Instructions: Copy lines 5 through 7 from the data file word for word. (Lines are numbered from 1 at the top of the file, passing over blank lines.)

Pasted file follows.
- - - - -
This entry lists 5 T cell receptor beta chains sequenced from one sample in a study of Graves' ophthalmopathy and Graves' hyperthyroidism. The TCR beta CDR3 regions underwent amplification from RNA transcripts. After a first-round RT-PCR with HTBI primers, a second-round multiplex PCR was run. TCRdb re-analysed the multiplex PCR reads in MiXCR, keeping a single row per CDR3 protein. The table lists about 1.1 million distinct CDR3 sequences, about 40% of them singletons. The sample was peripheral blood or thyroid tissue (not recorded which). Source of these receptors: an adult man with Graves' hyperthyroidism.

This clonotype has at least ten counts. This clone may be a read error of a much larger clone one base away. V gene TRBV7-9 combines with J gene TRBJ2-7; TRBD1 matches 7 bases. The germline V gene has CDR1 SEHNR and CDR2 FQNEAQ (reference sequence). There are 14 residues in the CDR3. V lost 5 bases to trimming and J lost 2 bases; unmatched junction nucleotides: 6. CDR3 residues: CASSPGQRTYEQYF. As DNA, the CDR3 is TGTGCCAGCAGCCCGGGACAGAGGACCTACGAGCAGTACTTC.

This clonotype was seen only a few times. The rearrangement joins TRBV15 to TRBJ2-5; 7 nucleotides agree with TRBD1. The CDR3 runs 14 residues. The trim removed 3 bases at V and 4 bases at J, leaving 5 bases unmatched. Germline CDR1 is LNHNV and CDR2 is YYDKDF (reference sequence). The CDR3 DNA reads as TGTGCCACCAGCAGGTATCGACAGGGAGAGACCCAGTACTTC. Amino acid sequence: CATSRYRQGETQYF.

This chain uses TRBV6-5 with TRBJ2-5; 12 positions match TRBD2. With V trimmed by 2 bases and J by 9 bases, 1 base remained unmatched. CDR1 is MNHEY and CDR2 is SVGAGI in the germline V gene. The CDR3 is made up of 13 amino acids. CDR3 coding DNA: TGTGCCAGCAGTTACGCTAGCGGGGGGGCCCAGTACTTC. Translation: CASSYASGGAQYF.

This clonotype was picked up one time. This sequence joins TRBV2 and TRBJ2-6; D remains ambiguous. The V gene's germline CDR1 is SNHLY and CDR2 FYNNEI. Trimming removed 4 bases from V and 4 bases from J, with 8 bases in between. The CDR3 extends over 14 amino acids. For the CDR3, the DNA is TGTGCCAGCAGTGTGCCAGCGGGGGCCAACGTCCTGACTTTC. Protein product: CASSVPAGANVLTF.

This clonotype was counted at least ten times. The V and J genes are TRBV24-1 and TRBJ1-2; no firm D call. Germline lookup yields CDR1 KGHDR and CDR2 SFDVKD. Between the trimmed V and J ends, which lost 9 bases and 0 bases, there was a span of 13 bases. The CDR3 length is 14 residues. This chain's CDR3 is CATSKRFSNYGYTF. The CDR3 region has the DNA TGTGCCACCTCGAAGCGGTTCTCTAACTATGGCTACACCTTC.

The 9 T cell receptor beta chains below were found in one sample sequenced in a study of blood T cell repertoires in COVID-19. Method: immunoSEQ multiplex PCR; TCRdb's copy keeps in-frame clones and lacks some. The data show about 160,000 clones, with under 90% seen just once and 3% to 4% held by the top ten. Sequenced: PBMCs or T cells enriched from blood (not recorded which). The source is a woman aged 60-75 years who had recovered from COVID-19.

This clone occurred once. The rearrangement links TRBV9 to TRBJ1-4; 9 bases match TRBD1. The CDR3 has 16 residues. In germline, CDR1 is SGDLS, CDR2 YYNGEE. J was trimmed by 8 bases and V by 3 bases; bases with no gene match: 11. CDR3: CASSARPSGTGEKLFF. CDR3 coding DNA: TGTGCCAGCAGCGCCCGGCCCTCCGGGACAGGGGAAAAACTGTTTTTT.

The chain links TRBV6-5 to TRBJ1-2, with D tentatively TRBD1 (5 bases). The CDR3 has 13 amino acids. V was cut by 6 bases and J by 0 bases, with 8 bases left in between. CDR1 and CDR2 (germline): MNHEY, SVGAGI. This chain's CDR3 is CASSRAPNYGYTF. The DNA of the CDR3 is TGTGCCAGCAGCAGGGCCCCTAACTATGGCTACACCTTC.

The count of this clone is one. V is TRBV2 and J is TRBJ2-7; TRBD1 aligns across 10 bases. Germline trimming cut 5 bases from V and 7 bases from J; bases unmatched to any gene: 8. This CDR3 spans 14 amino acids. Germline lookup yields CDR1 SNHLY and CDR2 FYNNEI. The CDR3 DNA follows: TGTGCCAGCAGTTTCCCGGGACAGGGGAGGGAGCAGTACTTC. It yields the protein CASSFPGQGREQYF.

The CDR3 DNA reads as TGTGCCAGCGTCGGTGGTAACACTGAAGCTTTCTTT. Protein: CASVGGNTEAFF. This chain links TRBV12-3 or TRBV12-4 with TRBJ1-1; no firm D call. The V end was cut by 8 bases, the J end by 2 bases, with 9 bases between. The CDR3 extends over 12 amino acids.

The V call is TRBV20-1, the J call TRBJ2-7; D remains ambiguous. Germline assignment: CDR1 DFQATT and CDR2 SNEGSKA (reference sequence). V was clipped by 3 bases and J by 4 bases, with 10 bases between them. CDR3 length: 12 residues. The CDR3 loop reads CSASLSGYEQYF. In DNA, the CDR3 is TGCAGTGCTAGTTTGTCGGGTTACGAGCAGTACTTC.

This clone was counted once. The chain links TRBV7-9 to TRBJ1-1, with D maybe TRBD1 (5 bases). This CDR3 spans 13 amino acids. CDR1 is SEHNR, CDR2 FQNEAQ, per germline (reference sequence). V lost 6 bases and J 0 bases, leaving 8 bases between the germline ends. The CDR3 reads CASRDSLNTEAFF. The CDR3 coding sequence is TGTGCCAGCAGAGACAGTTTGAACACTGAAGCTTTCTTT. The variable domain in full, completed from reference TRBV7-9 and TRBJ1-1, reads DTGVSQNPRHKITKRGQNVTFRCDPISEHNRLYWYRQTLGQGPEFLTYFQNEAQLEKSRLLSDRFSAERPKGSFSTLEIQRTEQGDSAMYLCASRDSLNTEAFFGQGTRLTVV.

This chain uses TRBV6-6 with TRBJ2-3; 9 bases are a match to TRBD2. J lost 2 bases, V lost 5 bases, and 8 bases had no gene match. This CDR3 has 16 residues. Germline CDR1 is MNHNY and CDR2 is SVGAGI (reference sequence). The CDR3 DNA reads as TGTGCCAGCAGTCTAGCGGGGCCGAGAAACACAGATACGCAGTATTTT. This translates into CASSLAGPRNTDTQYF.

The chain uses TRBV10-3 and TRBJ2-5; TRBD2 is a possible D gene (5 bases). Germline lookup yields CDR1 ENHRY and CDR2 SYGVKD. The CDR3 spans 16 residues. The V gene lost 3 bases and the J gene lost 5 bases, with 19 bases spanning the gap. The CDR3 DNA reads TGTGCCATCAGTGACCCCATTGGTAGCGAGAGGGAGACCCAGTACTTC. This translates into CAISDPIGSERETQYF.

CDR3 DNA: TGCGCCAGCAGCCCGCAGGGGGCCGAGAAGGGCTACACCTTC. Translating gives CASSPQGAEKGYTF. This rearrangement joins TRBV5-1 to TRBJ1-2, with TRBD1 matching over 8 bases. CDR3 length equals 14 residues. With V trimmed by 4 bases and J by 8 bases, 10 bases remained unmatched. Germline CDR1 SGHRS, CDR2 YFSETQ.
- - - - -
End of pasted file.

This clonotype was picked up one time. This sequence joins TRBV2 and TRBJ2-6; D remains ambiguous. The V gene's germline CDR1 is SNHLY and CDR2 FYNNEI. Trimming removed 4 bases from V and 4 bases from J, with 8 bases in between. The CDR3 extends over 14 amino acids. For the CDR3, the DNA is TGTGCCAGCAGTGTGCCAGCGGGGGCCAACGTCCTGACTTTC. Protein product: CASSVPAGANVLTF.

This clonotype was counted at least ten times. The V and J genes are TRBV24-1 and TRBJ1-2; no firm D call. Germline lookup yields CDR1 KGHDR and CDR2 SFDVKD. Between the trimmed V and J ends, which lost 9 bases and 0 bases, there was a span of 13 bases. The CDR3 length is 14 residues. This chain's CDR3 is CATSKRFSNYGYTF. The CDR3 region has the DNA TGTGCCACCTCGAAGCGGTTCTCTAACTATGGCTACACCTTC.

The 9 T cell receptor beta chains below were found in one sample sequenced in a study of blood T cell repertoires in COVID-19. Method: immunoSEQ multiplex PCR; TCRdb's copy keeps in-frame clones and lacks some. The data show about 160,000 clones, with under 90% seen just once and 3% to 4% held by the top ten. Sequenced: PBMCs or T cells enriched from blood (not recorded which). The source is a woman aged 60-75 years who had recovered from COVID-19.